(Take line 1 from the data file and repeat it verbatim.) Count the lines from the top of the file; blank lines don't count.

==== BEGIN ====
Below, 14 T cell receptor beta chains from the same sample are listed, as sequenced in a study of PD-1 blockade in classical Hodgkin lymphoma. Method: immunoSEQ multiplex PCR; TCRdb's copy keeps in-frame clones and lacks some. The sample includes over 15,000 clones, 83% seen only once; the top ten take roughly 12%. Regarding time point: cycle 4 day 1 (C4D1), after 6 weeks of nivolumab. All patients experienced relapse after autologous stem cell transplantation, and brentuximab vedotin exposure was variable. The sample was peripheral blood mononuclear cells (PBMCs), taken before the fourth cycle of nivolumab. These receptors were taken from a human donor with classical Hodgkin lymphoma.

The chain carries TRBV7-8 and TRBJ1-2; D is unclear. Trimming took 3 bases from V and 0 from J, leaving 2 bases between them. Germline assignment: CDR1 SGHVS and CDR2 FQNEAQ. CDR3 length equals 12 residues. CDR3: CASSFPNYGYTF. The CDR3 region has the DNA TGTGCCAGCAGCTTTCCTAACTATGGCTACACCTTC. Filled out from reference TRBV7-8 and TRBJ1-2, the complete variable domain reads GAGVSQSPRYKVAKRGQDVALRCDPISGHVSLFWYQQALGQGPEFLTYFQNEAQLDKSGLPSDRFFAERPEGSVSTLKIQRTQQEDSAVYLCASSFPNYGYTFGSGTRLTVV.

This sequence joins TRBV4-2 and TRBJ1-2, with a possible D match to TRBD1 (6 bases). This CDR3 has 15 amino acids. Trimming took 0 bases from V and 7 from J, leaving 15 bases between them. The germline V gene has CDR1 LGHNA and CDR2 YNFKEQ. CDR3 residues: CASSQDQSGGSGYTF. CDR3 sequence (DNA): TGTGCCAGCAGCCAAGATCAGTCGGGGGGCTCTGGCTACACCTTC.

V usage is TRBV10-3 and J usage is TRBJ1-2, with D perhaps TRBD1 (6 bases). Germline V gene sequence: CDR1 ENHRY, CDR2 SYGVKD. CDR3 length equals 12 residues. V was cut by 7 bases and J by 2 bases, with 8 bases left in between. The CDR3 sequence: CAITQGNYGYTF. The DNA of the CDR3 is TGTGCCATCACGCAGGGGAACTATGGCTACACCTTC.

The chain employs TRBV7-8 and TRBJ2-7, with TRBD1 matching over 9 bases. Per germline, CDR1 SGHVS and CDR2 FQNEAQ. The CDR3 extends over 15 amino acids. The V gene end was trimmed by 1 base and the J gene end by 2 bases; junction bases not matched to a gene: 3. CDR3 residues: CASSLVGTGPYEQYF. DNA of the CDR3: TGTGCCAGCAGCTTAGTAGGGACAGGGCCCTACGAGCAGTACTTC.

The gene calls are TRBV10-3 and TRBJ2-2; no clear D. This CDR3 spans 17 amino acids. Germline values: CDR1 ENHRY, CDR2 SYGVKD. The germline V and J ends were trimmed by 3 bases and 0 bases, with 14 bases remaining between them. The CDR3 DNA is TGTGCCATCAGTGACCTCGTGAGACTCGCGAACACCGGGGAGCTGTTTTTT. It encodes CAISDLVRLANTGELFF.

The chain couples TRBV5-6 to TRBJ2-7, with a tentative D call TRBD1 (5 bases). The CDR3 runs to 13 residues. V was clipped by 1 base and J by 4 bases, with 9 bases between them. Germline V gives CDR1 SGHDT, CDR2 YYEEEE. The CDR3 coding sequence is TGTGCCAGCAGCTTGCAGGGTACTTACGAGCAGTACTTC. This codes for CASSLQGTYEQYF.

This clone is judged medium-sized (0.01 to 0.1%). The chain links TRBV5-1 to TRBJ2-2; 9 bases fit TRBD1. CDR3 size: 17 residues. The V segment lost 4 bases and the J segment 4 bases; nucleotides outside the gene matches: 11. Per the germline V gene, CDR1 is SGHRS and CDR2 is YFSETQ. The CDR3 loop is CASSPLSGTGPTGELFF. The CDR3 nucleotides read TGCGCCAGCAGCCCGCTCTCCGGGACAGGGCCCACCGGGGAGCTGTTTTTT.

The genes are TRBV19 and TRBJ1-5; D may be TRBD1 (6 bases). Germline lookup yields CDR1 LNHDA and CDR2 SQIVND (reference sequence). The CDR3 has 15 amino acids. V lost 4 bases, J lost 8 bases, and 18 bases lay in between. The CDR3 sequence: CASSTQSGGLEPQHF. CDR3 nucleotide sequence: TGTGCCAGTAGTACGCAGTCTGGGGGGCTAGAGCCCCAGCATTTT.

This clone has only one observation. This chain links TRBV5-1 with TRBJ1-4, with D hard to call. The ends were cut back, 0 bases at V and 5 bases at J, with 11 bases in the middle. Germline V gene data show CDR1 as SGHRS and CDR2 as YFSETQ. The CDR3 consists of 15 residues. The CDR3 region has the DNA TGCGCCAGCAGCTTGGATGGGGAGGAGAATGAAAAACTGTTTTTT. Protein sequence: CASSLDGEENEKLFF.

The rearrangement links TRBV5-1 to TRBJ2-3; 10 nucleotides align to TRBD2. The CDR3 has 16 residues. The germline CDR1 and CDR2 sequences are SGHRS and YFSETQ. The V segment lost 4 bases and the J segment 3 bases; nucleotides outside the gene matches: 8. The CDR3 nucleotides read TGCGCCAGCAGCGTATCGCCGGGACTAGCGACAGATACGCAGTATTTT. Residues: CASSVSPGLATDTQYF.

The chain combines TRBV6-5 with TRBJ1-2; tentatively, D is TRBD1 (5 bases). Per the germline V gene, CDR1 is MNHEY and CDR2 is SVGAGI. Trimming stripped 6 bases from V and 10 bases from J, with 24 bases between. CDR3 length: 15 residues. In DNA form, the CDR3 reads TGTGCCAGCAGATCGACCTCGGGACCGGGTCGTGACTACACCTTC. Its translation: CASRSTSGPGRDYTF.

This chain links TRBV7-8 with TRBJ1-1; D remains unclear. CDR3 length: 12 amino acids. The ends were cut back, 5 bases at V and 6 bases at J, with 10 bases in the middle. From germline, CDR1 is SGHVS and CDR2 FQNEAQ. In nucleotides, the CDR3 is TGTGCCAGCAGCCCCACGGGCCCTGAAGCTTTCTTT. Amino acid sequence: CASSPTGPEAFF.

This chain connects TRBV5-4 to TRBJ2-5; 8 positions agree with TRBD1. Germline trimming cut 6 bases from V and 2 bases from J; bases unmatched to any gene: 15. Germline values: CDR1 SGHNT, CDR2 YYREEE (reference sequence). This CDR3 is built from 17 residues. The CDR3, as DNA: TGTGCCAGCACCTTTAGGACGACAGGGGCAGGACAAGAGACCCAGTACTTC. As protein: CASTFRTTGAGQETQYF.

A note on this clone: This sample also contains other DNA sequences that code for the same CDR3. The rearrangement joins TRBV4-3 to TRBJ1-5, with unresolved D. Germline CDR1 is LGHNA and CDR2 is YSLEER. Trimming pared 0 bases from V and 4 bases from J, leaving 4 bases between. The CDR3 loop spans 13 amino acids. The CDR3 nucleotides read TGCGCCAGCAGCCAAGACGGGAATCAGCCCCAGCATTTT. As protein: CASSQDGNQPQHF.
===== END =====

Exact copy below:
Below, 14 T cell receptor beta chains from the same sample are listed, as sequenced in a study of PD-1 blockade in classical Hodgkin lymphoma. Method: immunoSEQ multiplex PCR; TCRdb's copy keeps in-frame clones and lacks some. The sample includes over 15,000 clones, 83% seen only once; the top ten take roughly 12%. Regarding time point: cycle 4 day 1 (C4D1), after 6 weeks of nivolumab. All patients experienced relapse after autologous stem cell transplantation, and brentuximab vedotin exposure was variable. The sample was peripheral blood mononuclear cells (PBMCs), taken before the fourth cycle of nivolumab. These receptors were taken from a human donor with classical Hodgkin lymphoma.